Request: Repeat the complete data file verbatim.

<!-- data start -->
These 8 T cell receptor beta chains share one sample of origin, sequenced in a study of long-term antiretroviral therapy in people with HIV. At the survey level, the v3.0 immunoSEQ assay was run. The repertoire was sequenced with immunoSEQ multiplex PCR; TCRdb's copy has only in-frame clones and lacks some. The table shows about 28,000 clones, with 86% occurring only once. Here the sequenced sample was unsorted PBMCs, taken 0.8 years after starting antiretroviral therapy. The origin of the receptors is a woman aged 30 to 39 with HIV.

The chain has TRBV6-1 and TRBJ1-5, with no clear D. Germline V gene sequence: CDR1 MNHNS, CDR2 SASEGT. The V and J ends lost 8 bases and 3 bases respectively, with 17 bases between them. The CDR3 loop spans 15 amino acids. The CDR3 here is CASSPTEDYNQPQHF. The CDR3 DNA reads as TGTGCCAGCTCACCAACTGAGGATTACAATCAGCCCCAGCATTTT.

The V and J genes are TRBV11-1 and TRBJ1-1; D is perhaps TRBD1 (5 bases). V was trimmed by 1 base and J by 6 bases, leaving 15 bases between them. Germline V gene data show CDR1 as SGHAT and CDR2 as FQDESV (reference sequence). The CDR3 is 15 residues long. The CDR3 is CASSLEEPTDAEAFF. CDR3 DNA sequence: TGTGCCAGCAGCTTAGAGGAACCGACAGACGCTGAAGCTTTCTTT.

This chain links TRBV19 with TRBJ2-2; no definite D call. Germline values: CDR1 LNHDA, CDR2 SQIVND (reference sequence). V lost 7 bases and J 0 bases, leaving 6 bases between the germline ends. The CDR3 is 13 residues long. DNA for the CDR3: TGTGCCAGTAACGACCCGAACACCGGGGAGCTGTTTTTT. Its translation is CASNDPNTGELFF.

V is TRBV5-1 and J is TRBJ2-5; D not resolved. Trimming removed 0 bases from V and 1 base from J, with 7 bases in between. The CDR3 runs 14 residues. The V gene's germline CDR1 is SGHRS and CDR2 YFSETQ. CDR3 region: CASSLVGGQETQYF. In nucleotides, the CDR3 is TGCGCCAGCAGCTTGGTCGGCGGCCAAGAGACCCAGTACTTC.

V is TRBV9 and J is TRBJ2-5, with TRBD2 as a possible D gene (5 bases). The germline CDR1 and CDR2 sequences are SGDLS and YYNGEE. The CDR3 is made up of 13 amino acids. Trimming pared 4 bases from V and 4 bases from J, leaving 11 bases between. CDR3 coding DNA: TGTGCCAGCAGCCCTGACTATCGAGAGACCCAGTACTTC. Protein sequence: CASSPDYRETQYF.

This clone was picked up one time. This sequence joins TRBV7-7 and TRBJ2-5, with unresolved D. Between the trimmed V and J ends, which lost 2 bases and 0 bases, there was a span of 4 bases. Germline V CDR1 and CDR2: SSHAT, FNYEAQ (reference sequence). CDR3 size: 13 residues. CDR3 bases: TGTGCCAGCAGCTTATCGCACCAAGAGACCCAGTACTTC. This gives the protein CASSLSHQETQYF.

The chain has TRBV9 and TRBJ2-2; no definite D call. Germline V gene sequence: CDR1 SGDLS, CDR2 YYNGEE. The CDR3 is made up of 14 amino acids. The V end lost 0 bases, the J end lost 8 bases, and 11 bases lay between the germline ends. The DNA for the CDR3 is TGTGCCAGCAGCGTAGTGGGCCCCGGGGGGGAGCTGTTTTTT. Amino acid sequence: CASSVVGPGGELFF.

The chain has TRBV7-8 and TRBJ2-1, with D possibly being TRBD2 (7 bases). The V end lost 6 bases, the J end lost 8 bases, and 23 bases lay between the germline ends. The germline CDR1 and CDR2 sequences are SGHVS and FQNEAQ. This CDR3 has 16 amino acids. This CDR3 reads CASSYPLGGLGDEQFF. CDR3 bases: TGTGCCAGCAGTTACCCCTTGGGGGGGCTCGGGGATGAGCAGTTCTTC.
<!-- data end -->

These 8 T cell receptor beta chains share one sample of origin, sequenced in a study of long-term antiretroviral therapy in people with HIV. At the survey level, the v3.0 immunoSEQ assay was run. The repertoire was sequenced with immunoSEQ multiplex PCR; TCRdb's copy has only in-frame clones and lacks some. The table shows about 28,000 clones, with 86% occurring only once. Here the sequenced sample was unsorted PBMCs, taken 0.8 years after starting antiretroviral therapy. The origin of the receptors is a woman aged 30 to 39 with HIV.

The chain has TRBV6-1 and TRBJ1-5, with no clear D. Germline V gene sequence: CDR1 MNHNS, CDR2 SASEGT. The V and J ends lost 8 bases and 3 bases respectively, with 17 bases between them. The CDR3 loop spans 15 amino acids. The CDR3 here is CASSPTEDYNQPQHF. The CDR3 DNA reads as TGTGCCAGCTCACCAACTGAGGATTACAATCAGCCCCAGCATTTT.

The V and J genes are TRBV11-1 and TRBJ1-1; D is perhaps TRBD1 (5 bases). V was trimmed by 1 base and J by 6 bases, leaving 15 bases between them. Germline V gene data show CDR1 as SGHAT and CDR2 as FQDESV (reference sequence). The CDR3 is 15 residues long. The CDR3 is CASSLEEPTDAEAFF. CDR3 DNA sequence: TGTGCCAGCAGCTTAGAGGAACCGACAGACGCTGAAGCTTTCTTT.

This chain links TRBV19 with TRBJ2-2; no definite D call. Germline values: CDR1 LNHDA, CDR2 SQIVND (reference sequence). V lost 7 bases and J 0 bases, leaving 6 bases between the germline ends. The CDR3 is 13 residues long. DNA for the CDR3: TGTGCCAGTAACGACCCGAACACCGGGGAGCTGTTTTTT. Its translation is CASNDPNTGELFF.

V is TRBV5-1 and J is TRBJ2-5; D not resolved. Trimming removed 0 bases from V and 1 base from J, with 7 bases in between. The CDR3 runs 14 residues. The V gene's germline CDR1 is SGHRS and CDR2 YFSETQ. CDR3 region: CASSLVGGQETQYF. In nucleotides, the CDR3 is TGCGCCAGCAGCTTGGTCGGCGGCCAAGAGACCCAGTACTTC.

V is TRBV9 and J is TRBJ2-5, with TRBD2 as a possible D gene (5 bases). The germline CDR1 and CDR2 sequences are SGDLS and YYNGEE. The CDR3 is made up of 13 amino acids. Trimming pared 4 bases from V and 4 bases from J, leaving 11 bases between. CDR3 coding DNA: TGTGCCAGCAGCCCTGACTATCGAGAGACCCAGTACTTC. Protein sequence: CASSPDYRETQYF.

This clone was picked up one time. This sequence joins TRBV7-7 and TRBJ2-5, with unresolved D. Between the trimmed V and J ends, which lost 2 bases and 0 bases, there was a span of 4 bases. Germline V CDR1 and CDR2: SSHAT, FNYEAQ (reference sequence). CDR3 size: 13 residues. CDR3 bases: TGTGCCAGCAGCTTATCGCACCAAGAGACCCAGTACTTC. This gives the protein CASSLSHQETQYF.

The chain has TRBV9 and TRBJ2-2; no definite D call. Germline V gene sequence: CDR1 SGDLS, CDR2 YYNGEE. The CDR3 is made up of 14 amino acids. The V end lost 0 bases, the J end lost 8 bases, and 11 bases lay between the germline ends. The DNA for the CDR3 is TGTGCCAGCAGCGTAGTGGGCCCCGGGGGGGAGCTGTTTTTT. Amino acid sequence: CASSVVGPGGELFF.

The chain has TRBV7-8 and TRBJ2-1, with D possibly being TRBD2 (7 bases). The V end lost 6 bases, the J end lost 8 bases, and 23 bases lay between the germline ends. The germline CDR1 and CDR2 sequences are SGHVS and FQNEAQ. This CDR3 has 16 amino acids. This CDR3 reads CASSYPLGGLGDEQFF. CDR3 bases: TGTGCCAGCAGTTACCCCTTGGGGGGGCTCGGGGATGAGCAGTTCTTC.